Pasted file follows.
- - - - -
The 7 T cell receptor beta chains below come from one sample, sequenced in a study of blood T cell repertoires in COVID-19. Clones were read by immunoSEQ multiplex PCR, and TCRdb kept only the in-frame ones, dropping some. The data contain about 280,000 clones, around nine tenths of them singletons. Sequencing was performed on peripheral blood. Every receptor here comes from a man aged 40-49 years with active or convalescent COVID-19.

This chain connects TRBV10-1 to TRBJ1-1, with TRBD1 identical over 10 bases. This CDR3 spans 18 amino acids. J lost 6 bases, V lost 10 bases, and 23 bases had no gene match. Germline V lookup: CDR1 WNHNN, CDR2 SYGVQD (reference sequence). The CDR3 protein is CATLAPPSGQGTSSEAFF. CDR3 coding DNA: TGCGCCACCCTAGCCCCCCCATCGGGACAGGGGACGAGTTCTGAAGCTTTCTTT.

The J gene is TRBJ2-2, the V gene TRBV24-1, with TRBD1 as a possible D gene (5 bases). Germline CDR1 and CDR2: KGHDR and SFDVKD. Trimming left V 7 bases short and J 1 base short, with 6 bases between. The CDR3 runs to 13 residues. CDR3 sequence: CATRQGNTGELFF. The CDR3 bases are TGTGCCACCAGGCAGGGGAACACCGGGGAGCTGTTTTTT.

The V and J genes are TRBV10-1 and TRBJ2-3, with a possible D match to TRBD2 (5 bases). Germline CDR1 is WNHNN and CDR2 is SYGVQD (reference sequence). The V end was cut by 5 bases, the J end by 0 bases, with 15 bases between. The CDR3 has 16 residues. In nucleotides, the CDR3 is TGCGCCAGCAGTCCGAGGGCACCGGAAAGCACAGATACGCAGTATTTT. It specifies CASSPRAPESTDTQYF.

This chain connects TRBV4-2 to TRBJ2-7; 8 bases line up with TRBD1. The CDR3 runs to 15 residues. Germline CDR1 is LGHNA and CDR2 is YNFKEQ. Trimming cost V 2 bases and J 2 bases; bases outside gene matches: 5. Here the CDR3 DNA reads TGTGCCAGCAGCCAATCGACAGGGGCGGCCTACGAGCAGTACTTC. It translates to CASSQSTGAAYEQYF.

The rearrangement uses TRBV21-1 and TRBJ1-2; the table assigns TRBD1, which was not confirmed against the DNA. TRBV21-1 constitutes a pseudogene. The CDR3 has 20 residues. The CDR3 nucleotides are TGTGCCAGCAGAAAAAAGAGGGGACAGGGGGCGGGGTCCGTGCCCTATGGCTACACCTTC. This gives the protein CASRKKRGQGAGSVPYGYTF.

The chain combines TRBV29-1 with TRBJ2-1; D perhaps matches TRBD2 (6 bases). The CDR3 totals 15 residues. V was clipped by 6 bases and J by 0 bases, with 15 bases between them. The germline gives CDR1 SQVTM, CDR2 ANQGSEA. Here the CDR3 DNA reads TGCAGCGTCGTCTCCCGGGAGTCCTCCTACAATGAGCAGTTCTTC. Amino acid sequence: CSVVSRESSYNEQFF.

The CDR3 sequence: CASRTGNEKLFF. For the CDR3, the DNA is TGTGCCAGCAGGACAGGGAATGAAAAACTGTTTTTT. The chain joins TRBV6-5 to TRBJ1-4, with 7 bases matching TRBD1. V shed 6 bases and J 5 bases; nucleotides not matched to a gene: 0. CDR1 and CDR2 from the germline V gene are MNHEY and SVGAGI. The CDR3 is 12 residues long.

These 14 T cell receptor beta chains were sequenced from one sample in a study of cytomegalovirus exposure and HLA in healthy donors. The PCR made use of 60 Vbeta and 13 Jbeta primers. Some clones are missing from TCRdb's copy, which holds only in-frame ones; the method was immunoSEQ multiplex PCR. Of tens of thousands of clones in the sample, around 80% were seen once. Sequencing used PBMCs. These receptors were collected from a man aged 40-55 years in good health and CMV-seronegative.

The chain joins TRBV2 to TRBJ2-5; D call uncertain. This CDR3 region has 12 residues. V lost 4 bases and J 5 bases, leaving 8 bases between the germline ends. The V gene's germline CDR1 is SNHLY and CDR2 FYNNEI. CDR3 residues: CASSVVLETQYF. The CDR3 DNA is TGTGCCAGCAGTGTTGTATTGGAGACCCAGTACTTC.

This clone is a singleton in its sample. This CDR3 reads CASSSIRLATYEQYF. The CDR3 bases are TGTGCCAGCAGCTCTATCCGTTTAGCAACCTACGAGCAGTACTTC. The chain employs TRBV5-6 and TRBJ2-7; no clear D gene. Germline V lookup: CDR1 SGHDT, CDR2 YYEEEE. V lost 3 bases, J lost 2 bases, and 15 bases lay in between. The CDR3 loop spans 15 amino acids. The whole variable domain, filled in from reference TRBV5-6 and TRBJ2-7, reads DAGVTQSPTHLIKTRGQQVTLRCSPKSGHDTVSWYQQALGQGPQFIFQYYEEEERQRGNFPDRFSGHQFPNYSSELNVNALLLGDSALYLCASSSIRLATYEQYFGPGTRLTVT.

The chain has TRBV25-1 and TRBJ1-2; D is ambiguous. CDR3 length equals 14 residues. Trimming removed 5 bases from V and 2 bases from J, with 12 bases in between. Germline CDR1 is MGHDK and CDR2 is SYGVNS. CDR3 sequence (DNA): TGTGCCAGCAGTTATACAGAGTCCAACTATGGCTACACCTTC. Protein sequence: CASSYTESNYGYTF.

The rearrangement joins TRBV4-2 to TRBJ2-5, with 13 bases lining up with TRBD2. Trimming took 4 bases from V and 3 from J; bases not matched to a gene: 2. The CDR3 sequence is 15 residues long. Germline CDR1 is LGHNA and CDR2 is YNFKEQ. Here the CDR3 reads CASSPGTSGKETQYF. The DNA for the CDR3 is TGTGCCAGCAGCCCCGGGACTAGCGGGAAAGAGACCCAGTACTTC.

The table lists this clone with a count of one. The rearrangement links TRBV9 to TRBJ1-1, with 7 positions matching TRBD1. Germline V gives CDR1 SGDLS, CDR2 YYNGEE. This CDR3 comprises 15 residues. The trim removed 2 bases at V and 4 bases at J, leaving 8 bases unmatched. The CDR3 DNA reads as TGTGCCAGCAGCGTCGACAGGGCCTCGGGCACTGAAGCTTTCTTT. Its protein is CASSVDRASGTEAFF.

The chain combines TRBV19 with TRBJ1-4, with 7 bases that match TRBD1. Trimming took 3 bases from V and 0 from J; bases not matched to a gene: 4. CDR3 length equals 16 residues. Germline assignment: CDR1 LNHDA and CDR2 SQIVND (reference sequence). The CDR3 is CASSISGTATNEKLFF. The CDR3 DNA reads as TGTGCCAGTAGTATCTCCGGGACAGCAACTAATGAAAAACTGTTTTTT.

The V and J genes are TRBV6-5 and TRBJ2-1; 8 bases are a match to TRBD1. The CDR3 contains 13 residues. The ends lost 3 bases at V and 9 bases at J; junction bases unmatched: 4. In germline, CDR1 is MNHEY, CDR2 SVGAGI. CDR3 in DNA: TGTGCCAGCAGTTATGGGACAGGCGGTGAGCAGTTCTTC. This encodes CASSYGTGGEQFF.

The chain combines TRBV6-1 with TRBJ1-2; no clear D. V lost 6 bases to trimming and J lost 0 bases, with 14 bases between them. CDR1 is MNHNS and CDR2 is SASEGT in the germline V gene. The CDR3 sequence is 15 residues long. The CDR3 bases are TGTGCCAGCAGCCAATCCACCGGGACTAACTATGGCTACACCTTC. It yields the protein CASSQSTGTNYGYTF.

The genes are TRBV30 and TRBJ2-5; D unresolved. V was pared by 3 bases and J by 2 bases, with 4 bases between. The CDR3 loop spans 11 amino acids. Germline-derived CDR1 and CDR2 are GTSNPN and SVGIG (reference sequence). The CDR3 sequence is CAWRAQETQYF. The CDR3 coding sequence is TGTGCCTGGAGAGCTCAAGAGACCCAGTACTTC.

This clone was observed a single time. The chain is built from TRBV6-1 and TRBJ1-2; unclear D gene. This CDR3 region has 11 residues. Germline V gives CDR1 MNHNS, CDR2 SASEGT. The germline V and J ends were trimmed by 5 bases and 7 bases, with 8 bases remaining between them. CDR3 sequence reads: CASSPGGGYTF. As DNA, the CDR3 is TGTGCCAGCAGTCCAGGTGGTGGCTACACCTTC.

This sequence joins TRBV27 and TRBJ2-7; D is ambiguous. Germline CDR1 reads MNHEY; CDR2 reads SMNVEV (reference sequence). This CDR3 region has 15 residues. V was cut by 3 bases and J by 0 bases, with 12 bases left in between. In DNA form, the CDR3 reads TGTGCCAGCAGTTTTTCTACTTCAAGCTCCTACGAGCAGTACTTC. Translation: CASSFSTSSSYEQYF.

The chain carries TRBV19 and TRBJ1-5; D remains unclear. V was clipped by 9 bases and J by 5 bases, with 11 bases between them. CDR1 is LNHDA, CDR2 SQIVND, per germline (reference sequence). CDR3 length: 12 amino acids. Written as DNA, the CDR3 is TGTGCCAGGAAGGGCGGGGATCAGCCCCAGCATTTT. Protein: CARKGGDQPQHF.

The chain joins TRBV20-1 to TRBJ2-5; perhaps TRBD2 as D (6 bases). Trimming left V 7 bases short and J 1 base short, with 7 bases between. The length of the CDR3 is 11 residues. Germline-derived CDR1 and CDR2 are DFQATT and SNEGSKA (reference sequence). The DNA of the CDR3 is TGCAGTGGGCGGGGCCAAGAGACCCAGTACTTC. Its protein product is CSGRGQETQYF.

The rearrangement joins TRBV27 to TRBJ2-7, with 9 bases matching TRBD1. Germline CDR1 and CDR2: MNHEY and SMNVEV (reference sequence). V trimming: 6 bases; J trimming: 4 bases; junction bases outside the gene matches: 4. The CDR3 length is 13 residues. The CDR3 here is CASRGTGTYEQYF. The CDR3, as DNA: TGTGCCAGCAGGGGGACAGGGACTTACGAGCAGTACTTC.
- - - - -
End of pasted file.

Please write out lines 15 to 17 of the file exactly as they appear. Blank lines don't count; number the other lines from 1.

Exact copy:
The chain combines TRBV19 with TRBJ1-4, with 7 bases that match TRBD1. Trimming took 3 bases from V and 0 from J; bases not matched to a gene: 4. CDR3 length equals 16 residues. Germline assignment: CDR1 LNHDA and CDR2 SQIVND (reference sequence). The CDR3 is CASSISGTATNEKLFF. The CDR3 DNA reads as TGTGCCAGTAGTATCTCCGGGACAGCAACTAATGAAAAACTGTTTTTT.

The V and J genes are TRBV6-5 and TRBJ2-1; 8 bases are a match to TRBD1. The CDR3 contains 13 residues. The ends lost 3 bases at V and 9 bases at J; junction bases unmatched: 4. In germline, CDR1 is MNHEY, CDR2 SVGAGI. CDR3 in DNA: TGTGCCAGCAGTTATGGGACAGGCGGTGAGCAGTTCTTC. This encodes CASSYGTGGEQFF.

The chain combines TRBV6-1 with TRBJ1-2; no clear D. V lost 6 bases to trimming and J lost 0 bases, with 14 bases between them. CDR1 is MNHNS and CDR2 is SASEGT in the germline V gene. The CDR3 sequence is 15 residues long. The CDR3 bases are TGTGCCAGCAGCCAATCCACCGGGACTAACTATGGCTACACCTTC. It yields the protein CASSQSTGTNYGYTF.